Sunday, February 7, 2016

If gun shows are so bad than why do so many good people attend them?

My brother and I visited the Akron gun show yesterday, Saturday, February 6th; a sort-of fairly regular ritual for the two of us retirees.


At such events we pluck down one buck to park our car – almost always my Jeep – and each pay our respective $6 admission fee. Every now and then Rich will spring for my ticket as well, though not as frequently as I’d like.


Attendance at such events may include one of us (very occasionally) selling a firearm, (even less occasionally) buying a firearm, or (much more frequently) stocking up on some shooting do-dad or gun-related tool.


Since I have a federal Curio and Relic license I have bought a couple of inexpensive old-timey and ex-military weapons that are chambered for hard-to-find caliber ammunition. Sometimes I can locate a decent deal on ammunition for my Polish Mokarov-wanna-be or my Romanian Tokarev.


Such pricing needs to beat what can be found on-line at a score of sites that sell ammunition. Sometimes I can and sometimes I can’t, but just the act of looking through ammunition display racks of the weird, unusual, obsolete and new calibers is itself a cool way to spend a few hours on a Sunday.


In some respects for gun cranks on the order of Rich and me its comparable to what some women see in visiting shoe stores and arguing over whether to buy pumps or high heels. Or so I’ve been told.


Anyway, Rich and I arrived late in morning, operating under the assumption that the gun show’s early morning crowd would have seen it all and that the Summit County Fairgrounds' parking lot would have begun to lose cars and gain parking spaces.


We were wrong. Ho, boy, were we ever, as I deposited Rich near the front entrance while I continued to cruise the parking lot in a hunt for a reasonably close place to stash my Jeep.


When we departed at 2 p.m. there still was a long line of attendees waiting to get in, each to pay their $6 each admission fee and then tour the displays of guns, ammo, knives and aged military bric-a-brac for sale.


Such a long line of eager attendees appearing some two or three hours before the show closed for the day is not only unusual, it is unheard of. Much credit is being given to that best of gun salesman, President Obama.


I’m not entirely sure of that, however. Gun shows have always proven to be popular with a lot of firearms enthusiasts; a slice of Americana that I doubt exists in such a form and format anywhere else in the world. Maybe having such an Anti-Second Amendment sort of guy for president is just another excuse we gun cranks use in order to saddle up and head for the big show.


Anyway, Rich went his direction once inside and I went another, me spending time looking over largely the older stuff, and giving just the slightest and cursory look at the AR-platform rifles that seem in congregate in dealer clumps here and there.


By no means do these purveyors of such firearms dominate gun shows; not the ones Rich and I attend, anyway.


Yes, we do see what legitimately could be said sellers who obviously don’t pocess a federal firearms license. They’re the ones that have a hand-drawn placard that says something to the effect they’re liquidating at least a portion of their firearms inventory.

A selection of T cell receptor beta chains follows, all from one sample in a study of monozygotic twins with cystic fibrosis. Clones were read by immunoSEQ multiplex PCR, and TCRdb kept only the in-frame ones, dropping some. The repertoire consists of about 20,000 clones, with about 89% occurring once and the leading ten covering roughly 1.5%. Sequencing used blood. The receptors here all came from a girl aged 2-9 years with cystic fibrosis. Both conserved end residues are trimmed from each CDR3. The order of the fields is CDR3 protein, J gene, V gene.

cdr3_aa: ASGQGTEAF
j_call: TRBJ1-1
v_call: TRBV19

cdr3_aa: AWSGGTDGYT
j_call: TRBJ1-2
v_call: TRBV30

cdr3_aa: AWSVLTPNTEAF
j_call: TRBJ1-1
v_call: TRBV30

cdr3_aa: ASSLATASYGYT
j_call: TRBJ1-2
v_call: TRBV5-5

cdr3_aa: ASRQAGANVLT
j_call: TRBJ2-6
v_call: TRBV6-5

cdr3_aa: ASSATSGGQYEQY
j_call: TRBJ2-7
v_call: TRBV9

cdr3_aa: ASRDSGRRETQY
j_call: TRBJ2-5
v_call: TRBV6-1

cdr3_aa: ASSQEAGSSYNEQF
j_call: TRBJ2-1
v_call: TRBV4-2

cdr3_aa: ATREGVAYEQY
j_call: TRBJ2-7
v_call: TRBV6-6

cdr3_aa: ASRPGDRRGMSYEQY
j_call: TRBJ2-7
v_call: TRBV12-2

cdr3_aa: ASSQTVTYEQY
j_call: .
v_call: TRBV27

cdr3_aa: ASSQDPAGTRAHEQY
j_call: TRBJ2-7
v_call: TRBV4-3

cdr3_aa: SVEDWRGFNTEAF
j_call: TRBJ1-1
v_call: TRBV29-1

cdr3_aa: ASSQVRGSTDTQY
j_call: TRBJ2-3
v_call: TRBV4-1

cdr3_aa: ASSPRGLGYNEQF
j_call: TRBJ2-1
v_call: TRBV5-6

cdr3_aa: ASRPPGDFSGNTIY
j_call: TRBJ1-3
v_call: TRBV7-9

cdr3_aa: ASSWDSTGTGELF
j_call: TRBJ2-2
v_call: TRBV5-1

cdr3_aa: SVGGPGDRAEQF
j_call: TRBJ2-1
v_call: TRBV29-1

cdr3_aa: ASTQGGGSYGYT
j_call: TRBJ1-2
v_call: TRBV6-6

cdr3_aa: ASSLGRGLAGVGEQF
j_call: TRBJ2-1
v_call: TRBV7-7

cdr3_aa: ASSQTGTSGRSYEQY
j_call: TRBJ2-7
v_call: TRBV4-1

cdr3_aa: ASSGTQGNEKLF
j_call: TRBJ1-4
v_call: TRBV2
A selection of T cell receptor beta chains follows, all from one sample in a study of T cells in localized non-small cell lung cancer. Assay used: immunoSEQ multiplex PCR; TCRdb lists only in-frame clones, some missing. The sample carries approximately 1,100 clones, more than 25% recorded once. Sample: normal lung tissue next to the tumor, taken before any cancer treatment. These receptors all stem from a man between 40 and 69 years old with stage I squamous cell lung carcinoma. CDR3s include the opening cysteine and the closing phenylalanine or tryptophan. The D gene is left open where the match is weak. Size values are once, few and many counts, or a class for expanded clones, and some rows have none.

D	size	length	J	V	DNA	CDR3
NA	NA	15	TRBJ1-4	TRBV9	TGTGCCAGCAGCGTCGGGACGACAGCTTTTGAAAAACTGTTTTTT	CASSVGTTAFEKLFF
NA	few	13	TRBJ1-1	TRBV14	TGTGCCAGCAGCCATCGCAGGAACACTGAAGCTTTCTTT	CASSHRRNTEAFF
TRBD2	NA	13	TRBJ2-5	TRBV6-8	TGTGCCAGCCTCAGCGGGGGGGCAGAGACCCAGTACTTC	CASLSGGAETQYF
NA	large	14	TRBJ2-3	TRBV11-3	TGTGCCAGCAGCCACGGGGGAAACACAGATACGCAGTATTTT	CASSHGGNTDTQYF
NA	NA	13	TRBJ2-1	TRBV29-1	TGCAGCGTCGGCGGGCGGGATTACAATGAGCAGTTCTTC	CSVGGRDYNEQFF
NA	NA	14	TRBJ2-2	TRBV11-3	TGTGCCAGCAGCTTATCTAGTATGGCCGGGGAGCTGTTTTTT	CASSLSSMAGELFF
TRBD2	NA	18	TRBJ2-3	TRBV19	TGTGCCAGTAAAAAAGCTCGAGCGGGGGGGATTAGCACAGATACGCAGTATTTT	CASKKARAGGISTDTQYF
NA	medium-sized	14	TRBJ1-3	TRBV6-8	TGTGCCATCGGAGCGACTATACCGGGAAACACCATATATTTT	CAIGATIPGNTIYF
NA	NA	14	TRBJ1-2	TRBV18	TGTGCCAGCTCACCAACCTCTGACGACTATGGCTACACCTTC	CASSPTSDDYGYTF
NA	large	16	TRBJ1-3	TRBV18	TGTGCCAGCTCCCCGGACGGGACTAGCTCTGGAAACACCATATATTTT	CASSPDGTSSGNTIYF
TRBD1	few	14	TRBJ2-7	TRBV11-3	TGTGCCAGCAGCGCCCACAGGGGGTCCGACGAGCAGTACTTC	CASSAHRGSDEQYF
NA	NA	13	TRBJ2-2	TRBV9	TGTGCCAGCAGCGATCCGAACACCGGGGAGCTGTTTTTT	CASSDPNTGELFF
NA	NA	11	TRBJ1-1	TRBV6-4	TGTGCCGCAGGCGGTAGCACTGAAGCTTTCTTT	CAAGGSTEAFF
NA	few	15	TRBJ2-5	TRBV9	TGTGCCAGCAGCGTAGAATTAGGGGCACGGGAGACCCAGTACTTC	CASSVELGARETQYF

The firearms that these sellers put out have always seemed to me to be grouped into two two types: Owners of the expensive collectables like Lugers, Winchester Model 12 shotguns, and M1 Garands with a smattering of British Enfields, Russian Mosens, and American Springfields.


The other type also has left me with an impression, that being, they are asking way too much for their handguns, rifles and shotguns, operating under the false assumption that what is valuable to them as family heirlooms must be worth a pretty penny; even when they are not, however.


Oh, and outside there was the so-called "gun show loophole" crowd; gun owners trying to get the attention of passer-bys to at least look at their respective 19th Century Trapdoor Springfield buffalo rifles, well-worm Remington and Mossberg hunting shotguns and assorted other odds and ends of the sporting and surplus military arms world.

Not a single assault rifle, grenade launcher, or multi-purpose combat support aircraft was to be seen, either.


Yes, gun shows get a bum rap; typically by those individuals who have never been to many or even one. Their only mental image is formed by those who simply don’t like guns and believe that the government ought to be the final arbitrator of who gets to own what and for what purpose.


Thanks, but that’s not my game plan when I visit a gun show. I pay my six bucks, maybe buy some normally hard-to-find ammunition, and inspect a hardly used camouflaged Mossberg semi-automatic shotgun that would go nicely with a ground hunting blind.


If there is evil in this world – and I surely do believe there is – it exists in no larger measure at a gun show than it does anywhere else. I just wish the Anti-Second Amendment crowd would come to understand that truism instead of opining on a subject it really knows so little about.

Jeffrey L. Frischkorn

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